Monday, October 31, 2011

How Much Should An eBook Cost? Part #1

How Much Should An eBook Cost? Part #1

This is a big topic in the writing world. Most readers are open to paying a higher price if it is a well known author, but who does not want a cheap eBook?

I will take a short amount of time over a few posts to talk about eBook pricing in the fiction world and also in the non-fiction world.

First, we need to look at how we SHOULD look at eBooks and price/value. To think of a paperback as a per unit price/value is fine. But to take your value as an author with a per unit price for an eBook, is just silly.

The Big 6 want us to believe that price=quality. But the low priced books, (Indie or not) have shown that this is not the case. Price=Price. I say that if you have a high priced eBook you are greedy and a mean person, or maybe just hate puppies and little children. This is the truth of the matter, if you are a big publisher and have high priced eBooks you are ripping off the readers.

The Big 6 say we have low quality and I say they are greedy. eBooks are cheap, they do not cost a lot to put online and take little to maintain or manage. Where is the cost? Anyway... I could go on and on about this and we will explore it later. What should an eBook cost? As a Indie what should you price yours at and is there a better way of doing things?

Here is what you want.

Highest number of units sold:

Highest return:

If one has to give way to the other, you are doing it wrong. In the eBook world it is monthly return, not a per unit price. Look at how much you make per book per month. Not what you make per sale.

It is all about Volume baby!

So you want to price your eBook at the highest price, and still reach the most people. With some books this is 9.99 and with others it is .99.

If you reach 1000 people a month at 2.99 but can make more money at 4.99 and only reach 500 people, drop it back to 2.99. It is not about the money, (that will come later,) it is about building fans. So, if your reach more people every month, and your numbers stay the same or go up, you are in a good price per person rate.

Now if you have a book that is dropping in numbers,(Ranking or number of copies sold each month) mess with the numbers until you can stop the bleeding. The goal is to keep your book sales and numbers up.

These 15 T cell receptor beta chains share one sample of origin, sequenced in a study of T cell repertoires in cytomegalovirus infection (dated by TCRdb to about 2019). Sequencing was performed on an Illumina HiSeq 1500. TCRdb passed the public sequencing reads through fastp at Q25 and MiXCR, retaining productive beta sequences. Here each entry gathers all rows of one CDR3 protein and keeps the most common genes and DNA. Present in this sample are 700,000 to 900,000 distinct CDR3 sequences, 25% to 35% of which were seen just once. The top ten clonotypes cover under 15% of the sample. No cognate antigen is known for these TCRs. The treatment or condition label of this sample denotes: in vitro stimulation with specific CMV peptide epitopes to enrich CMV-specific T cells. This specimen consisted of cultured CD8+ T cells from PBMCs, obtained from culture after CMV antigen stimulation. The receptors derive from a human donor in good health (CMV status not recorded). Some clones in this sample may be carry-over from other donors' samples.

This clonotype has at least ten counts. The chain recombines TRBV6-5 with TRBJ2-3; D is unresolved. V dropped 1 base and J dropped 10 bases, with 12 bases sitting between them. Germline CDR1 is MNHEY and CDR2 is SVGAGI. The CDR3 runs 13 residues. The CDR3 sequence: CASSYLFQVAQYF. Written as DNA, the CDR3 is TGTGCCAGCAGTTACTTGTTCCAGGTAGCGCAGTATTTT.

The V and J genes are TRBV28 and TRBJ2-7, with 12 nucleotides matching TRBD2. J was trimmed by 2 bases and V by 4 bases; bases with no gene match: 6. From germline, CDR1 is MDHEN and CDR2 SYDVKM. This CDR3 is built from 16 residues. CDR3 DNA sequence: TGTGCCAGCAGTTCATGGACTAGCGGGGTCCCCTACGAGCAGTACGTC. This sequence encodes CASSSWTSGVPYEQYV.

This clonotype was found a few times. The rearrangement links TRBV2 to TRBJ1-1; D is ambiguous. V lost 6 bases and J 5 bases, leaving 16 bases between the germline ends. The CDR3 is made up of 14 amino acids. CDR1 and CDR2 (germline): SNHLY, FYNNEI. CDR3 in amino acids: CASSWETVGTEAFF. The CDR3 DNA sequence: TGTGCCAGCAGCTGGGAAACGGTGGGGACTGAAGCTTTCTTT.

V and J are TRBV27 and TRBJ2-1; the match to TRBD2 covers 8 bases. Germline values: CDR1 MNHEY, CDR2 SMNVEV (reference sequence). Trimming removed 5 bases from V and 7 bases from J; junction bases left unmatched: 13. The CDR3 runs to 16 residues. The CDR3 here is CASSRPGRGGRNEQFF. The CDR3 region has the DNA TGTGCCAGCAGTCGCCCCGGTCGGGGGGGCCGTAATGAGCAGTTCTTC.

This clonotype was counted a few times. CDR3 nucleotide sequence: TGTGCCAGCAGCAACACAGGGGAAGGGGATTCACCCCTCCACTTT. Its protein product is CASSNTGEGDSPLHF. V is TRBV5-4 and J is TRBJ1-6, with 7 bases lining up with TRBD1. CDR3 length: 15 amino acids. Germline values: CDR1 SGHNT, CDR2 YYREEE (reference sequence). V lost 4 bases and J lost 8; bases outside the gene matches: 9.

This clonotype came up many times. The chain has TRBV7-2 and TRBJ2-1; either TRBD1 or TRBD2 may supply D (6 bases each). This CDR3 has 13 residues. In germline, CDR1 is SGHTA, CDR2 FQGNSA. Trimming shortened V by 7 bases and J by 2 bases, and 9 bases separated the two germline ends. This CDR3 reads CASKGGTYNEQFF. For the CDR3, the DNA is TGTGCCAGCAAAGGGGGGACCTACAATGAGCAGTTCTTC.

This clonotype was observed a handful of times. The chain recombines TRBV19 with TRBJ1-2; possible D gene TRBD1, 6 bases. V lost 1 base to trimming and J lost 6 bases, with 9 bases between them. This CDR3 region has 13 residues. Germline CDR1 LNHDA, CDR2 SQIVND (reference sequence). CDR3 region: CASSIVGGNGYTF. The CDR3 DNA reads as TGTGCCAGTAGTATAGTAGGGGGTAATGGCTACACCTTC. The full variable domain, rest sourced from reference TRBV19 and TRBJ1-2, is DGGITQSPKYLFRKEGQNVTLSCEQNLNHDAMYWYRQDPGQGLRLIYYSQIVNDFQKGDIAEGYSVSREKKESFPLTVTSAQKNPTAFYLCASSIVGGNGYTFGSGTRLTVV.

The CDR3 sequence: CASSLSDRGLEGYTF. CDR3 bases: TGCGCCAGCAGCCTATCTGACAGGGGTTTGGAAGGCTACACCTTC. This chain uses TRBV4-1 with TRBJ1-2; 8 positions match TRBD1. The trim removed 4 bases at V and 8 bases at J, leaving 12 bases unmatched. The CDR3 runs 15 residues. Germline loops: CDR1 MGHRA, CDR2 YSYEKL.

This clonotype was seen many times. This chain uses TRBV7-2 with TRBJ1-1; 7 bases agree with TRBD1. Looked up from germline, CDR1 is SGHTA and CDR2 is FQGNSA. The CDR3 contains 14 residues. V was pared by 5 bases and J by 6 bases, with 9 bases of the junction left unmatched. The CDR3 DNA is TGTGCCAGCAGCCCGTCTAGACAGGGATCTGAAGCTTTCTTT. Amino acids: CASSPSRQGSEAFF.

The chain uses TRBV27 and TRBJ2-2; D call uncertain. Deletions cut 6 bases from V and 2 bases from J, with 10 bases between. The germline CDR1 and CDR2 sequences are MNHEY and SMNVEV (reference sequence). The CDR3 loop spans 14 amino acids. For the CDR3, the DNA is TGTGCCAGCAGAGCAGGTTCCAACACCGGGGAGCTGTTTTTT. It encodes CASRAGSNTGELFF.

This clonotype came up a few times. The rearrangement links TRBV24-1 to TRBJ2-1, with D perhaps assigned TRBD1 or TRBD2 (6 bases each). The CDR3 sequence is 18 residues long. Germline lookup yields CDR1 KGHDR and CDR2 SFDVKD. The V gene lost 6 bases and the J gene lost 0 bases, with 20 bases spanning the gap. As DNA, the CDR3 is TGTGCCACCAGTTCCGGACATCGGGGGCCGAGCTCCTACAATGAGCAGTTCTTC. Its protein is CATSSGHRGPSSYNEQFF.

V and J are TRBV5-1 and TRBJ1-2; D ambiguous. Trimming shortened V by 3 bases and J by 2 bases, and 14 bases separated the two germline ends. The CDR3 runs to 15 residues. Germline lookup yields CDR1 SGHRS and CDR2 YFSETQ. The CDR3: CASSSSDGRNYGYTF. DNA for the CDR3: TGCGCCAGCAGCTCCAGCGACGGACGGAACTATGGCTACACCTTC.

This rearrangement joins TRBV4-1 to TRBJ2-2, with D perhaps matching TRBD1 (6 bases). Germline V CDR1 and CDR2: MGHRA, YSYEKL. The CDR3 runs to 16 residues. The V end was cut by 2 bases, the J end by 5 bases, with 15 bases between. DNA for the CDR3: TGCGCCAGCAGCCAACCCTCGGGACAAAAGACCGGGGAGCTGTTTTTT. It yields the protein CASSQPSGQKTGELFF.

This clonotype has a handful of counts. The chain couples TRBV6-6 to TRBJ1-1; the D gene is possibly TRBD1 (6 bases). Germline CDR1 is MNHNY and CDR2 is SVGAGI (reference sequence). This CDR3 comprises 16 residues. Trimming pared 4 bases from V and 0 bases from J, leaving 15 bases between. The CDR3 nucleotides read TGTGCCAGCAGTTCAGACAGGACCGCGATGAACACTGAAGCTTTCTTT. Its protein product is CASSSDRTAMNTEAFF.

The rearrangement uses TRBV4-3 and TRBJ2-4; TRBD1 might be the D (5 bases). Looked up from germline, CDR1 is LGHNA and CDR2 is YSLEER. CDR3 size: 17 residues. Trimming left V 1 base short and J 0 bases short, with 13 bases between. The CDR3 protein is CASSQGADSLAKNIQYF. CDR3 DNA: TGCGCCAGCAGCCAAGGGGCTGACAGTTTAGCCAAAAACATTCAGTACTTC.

I will give you an example. One of my books I priced at 8.99. I sold about 200 copies a month. I dropped it down to 2.99 and now sell 400-600 a month, I do not make that much more, if any, but I reach more people. Now, I have tried to sell this title at .99 and at that price, still only sell 600 or less. So I found my sweet spot, 2.99 reaches the most people and makes me the most money. I would make a little more at 8.99 but would have to give up the people.

Again, remember that to figure out your value as a writer with eBooks, it is not about the price of the book, but the monthly income. If Stephen King sold 100k eBooks at 14.99 the big publishers see that as a win. But if he would do it the way I am telling you here, he could sell 1 million eBooks at a lower price and make more money and reach more people. There is no loser except for the big publisher.

For any of you out there that still think I am giving away all my value as an author, that I am short selling my work, well... I say, are you full time? Do you want a good monthly income or do you want to sell a few books at a higher price to keep your pride intact? After all, that is what this is... pride, you want to think that you are WORTH a good high per book price, so will you let your own pride stand in the way of your own success? Because once you EARN the right, you like SK and other bestsellers can get a higher price as the fans will pay it.

We new authors, the Indie people have to build a fan base first, after that we can do more as we will have the fans to carry it all... and we will talk about will they pay more once they are used to the low price later...

Author Aaron Patterson: Blog: The Worst Book Ever.


  1. All I can say is my $3.99 books do quite well, but sales for my $0.99 books are abysmal!

  2. Aaron, I'm doing better each month at $2.99 each for four books, but have a publisher who insists on pricing one of my books so high no one is buying it. I like your reaction to that. Wish they could see the truth of sales versus readers reached.